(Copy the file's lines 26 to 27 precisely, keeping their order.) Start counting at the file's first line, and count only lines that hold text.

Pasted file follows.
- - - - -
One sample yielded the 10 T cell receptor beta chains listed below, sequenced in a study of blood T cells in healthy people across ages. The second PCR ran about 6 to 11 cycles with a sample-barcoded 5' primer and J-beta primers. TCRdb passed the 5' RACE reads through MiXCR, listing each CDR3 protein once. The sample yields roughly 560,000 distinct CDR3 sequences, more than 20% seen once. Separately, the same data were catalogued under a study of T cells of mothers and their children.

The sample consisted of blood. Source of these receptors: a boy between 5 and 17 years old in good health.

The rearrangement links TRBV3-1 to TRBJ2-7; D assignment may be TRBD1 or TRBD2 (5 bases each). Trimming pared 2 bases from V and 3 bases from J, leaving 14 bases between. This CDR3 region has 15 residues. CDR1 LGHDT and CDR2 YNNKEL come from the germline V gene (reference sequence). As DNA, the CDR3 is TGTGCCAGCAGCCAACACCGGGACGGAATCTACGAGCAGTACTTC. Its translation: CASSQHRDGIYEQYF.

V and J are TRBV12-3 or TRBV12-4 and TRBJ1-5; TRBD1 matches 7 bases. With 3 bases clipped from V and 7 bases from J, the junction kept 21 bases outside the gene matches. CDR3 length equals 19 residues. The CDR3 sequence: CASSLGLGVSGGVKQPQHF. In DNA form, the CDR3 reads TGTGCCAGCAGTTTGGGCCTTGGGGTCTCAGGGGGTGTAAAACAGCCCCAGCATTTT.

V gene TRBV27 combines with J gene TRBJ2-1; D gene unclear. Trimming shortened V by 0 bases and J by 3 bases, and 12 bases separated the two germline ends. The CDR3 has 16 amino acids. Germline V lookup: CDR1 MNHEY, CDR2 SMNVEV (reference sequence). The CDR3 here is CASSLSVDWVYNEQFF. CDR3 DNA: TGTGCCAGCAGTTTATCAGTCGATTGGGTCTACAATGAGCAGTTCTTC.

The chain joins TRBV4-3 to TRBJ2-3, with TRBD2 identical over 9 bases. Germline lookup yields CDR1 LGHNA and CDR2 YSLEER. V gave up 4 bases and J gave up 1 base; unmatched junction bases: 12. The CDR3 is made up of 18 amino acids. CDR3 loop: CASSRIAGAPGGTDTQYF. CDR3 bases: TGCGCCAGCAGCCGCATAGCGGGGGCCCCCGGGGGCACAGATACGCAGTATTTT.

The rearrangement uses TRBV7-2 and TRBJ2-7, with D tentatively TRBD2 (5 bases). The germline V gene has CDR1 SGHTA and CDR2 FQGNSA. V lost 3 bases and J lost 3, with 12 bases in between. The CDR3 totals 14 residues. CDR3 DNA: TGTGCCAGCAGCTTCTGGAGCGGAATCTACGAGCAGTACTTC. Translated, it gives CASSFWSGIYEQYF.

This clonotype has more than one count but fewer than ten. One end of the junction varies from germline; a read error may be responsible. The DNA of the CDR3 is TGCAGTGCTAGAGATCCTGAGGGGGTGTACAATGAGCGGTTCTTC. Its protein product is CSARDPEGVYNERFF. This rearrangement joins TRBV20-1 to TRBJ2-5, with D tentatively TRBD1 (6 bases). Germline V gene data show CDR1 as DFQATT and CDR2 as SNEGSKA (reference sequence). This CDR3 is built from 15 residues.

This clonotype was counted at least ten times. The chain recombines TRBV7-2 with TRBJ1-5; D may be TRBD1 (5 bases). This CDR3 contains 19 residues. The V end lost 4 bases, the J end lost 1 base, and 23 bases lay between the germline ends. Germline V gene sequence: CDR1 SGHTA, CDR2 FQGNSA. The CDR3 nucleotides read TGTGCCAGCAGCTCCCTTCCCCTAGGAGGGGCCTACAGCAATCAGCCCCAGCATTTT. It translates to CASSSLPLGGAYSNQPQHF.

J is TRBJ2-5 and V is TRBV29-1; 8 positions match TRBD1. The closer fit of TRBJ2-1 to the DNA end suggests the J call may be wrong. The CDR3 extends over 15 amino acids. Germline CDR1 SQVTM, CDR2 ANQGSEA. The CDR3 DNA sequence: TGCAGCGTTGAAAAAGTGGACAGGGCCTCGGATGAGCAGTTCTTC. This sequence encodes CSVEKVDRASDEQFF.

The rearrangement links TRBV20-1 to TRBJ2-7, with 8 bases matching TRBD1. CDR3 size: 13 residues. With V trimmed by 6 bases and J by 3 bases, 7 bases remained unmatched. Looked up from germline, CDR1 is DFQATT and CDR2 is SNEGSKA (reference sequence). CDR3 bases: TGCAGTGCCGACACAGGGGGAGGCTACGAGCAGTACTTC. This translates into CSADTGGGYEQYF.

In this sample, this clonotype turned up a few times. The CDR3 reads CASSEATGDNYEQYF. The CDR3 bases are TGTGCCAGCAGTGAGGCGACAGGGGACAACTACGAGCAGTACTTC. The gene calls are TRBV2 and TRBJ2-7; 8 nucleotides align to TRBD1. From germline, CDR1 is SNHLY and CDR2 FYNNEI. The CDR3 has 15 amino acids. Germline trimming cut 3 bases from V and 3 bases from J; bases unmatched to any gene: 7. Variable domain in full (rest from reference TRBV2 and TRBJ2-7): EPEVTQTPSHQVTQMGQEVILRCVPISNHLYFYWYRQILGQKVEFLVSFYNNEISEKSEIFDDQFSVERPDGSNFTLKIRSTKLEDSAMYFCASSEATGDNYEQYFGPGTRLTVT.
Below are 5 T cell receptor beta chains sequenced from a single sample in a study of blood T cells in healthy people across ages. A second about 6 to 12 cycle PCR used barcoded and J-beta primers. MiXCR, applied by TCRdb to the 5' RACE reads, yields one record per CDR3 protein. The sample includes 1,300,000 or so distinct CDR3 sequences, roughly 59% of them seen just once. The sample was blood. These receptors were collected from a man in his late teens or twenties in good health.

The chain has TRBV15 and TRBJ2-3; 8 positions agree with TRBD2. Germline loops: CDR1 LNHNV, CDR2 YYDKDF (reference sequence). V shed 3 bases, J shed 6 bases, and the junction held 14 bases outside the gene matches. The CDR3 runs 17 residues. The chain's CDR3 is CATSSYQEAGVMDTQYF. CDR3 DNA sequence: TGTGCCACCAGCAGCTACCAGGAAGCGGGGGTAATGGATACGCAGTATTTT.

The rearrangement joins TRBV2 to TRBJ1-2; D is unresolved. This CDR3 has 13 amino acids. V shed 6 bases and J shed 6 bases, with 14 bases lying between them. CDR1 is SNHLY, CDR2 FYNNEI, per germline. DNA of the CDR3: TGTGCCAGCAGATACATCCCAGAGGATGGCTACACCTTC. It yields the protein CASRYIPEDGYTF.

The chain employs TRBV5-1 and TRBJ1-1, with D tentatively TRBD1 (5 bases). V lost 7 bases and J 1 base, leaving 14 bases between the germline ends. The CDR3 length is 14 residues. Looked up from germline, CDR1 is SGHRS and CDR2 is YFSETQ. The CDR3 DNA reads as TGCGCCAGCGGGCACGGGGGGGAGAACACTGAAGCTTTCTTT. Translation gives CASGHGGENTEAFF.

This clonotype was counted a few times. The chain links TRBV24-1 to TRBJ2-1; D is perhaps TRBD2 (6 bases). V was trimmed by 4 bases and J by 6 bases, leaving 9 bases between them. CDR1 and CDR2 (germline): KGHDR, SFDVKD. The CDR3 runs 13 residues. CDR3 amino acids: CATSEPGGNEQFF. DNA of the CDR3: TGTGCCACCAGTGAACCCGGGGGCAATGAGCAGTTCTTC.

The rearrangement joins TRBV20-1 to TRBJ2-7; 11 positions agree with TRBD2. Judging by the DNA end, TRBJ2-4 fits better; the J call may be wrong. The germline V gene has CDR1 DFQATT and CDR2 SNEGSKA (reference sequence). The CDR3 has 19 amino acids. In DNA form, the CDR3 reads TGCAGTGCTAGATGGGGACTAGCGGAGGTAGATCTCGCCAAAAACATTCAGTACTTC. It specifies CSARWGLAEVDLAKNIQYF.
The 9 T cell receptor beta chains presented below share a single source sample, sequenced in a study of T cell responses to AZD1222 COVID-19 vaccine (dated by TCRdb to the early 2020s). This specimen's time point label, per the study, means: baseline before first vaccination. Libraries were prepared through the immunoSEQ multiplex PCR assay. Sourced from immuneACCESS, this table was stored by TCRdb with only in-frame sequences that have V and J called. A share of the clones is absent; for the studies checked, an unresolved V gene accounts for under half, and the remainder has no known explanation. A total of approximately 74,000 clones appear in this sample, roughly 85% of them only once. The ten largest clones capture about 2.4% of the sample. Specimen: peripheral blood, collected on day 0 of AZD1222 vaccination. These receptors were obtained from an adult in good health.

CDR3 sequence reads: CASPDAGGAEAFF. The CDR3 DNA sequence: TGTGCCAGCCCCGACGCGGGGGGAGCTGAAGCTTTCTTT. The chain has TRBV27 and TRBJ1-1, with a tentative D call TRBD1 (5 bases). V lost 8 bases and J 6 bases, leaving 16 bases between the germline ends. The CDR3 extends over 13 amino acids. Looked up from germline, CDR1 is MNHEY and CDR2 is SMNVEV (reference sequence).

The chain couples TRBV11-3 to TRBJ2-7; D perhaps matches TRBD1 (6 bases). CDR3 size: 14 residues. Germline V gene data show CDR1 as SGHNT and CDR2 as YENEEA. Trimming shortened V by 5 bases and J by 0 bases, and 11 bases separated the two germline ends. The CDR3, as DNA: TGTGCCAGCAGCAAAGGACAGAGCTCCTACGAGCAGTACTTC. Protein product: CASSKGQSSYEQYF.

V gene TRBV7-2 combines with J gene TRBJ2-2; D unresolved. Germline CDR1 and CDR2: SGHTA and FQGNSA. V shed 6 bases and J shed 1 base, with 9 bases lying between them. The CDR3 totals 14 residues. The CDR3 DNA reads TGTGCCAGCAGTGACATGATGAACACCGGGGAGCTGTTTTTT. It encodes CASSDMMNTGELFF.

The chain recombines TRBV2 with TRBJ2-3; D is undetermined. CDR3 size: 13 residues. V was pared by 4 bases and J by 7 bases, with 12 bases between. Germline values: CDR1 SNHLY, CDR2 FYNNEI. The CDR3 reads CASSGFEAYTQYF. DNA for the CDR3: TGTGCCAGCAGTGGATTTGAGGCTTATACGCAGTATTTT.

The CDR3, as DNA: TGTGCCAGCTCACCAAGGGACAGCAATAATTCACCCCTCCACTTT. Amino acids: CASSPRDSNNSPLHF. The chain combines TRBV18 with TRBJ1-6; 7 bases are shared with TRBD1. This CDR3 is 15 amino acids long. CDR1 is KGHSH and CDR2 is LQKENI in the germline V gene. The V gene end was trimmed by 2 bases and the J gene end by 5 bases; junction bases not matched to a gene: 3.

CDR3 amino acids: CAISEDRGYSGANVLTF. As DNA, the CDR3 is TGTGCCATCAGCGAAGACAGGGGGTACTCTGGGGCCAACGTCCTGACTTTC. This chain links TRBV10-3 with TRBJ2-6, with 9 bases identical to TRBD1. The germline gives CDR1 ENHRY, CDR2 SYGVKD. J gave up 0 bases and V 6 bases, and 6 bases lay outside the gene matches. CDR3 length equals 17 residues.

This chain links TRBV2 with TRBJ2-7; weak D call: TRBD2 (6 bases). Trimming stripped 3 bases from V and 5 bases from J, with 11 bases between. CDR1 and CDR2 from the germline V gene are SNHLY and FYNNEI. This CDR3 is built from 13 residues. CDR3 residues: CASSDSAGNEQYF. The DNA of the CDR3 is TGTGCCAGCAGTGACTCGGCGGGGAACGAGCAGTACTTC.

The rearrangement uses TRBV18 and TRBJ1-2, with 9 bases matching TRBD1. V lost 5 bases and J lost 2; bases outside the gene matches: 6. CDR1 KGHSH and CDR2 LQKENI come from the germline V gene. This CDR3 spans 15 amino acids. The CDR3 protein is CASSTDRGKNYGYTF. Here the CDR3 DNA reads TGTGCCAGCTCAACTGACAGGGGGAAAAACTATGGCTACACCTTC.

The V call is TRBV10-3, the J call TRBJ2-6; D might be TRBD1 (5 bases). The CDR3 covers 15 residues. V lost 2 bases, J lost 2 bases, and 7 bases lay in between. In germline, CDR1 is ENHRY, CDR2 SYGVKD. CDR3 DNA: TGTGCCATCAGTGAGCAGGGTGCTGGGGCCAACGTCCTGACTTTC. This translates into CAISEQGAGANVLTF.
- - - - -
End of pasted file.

This chain links TRBV2 with TRBJ2-7; weak D call: TRBD2 (6 bases). Trimming stripped 3 bases from V and 5 bases from J, with 11 bases between. CDR1 and CDR2 from the germline V gene are SNHLY and FYNNEI. This CDR3 is built from 13 residues. CDR3 residues: CASSDSAGNEQYF. The DNA of the CDR3 is TGTGCCAGCAGTGACTCGGCGGGGAACGAGCAGTACTTC.

The rearrangement uses TRBV18 and TRBJ1-2, with 9 bases matching TRBD1. V lost 5 bases and J lost 2; bases outside the gene matches: 6. CDR1 KGHSH and CDR2 LQKENI come from the germline V gene. This CDR3 spans 15 amino acids. The CDR3 protein is CASSTDRGKNYGYTF. Here the CDR3 DNA reads TGTGCCAGCTCAACTGACAGGGGGAAAAACTATGGCTACACCTTC.